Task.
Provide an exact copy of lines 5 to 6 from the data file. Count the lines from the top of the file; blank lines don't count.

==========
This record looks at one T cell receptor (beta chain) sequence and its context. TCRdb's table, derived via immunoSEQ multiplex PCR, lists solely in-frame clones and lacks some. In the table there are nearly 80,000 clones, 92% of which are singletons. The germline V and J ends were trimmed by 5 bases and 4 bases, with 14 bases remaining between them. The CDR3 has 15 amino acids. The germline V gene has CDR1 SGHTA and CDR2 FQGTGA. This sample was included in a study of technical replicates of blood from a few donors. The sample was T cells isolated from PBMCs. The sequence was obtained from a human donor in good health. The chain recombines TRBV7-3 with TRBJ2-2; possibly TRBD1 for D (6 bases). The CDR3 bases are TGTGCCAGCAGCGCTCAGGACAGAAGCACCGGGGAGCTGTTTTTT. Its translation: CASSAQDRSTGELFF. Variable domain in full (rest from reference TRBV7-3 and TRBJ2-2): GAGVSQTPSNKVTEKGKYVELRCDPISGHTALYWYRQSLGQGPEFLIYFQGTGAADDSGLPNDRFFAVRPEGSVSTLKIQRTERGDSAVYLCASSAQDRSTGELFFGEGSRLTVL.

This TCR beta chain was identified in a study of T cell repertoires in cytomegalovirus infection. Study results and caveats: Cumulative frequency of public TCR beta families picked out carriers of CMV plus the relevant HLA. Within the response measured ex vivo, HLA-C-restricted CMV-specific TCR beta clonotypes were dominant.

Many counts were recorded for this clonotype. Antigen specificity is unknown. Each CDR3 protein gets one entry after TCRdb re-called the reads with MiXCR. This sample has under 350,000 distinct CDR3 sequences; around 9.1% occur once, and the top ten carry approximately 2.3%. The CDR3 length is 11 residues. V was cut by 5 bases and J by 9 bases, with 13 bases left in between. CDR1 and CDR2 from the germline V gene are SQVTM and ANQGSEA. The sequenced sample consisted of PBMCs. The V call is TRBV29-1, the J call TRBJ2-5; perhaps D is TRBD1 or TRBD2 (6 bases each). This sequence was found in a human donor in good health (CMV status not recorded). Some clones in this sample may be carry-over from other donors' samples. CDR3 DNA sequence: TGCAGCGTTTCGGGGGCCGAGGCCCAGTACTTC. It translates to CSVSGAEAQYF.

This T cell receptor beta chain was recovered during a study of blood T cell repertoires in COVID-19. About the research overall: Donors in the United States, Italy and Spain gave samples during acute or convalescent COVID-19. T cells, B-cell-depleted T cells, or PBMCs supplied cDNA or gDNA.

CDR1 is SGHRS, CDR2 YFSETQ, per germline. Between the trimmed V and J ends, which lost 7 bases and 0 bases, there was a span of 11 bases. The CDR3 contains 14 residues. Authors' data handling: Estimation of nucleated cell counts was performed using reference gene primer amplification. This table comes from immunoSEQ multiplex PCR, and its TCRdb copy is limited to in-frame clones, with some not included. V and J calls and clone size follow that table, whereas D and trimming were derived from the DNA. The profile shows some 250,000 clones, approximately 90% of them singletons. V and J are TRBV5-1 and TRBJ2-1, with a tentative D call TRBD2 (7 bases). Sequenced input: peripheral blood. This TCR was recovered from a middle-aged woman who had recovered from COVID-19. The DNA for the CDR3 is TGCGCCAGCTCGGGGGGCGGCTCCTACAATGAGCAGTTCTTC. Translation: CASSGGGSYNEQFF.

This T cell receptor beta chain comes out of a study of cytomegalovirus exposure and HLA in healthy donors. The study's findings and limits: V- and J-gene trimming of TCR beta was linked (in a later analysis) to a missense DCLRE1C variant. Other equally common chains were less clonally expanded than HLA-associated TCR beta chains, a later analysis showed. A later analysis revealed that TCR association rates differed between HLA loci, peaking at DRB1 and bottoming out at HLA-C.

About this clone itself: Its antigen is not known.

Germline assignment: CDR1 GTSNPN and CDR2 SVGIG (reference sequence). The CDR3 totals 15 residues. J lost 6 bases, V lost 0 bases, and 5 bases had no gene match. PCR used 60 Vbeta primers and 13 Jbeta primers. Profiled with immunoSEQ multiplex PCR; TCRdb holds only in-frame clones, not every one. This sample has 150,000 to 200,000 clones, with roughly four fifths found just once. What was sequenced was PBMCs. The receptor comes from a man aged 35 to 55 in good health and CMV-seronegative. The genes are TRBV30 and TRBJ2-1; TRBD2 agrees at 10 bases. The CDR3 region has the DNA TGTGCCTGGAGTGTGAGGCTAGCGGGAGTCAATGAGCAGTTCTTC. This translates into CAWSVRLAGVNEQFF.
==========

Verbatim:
CDR1 is SGHRS, CDR2 YFSETQ, per germline. Between the trimmed V and J ends, which lost 7 bases and 0 bases, there was a span of 11 bases. The CDR3 contains 14 residues. Authors' data handling: Estimation of nucleated cell counts was performed using reference gene primer amplification. This table comes from immunoSEQ multiplex PCR, and its TCRdb copy is limited to in-frame clones, with some not included. V and J calls and clone size follow that table, whereas D and trimming were derived from the DNA. The profile shows some 250,000 clones, approximately 90% of them singletons. V and J are TRBV5-1 and TRBJ2-1, with a tentative D call TRBD2 (7 bases). Sequenced input: peripheral blood. This TCR was recovered from a middle-aged woman who had recovered from COVID-19. The DNA for the CDR3 is TGCGCCAGCTCGGGGGGCGGCTCCTACAATGAGCAGTTCTTC. Translation: CASSGGGSYNEQFF.

This T cell receptor beta chain comes out of a study of cytomegalovirus exposure and HLA in healthy donors. The study's findings and limits: V- and J-gene trimming of TCR beta was linked (in a later analysis) to a missense DCLRE1C variant. Other equally common chains were less clonally expanded than HLA-associated TCR beta chains, a later analysis showed. A later analysis revealed that TCR association rates differed between HLA loci, peaking at DRB1 and bottoming out at HLA-C.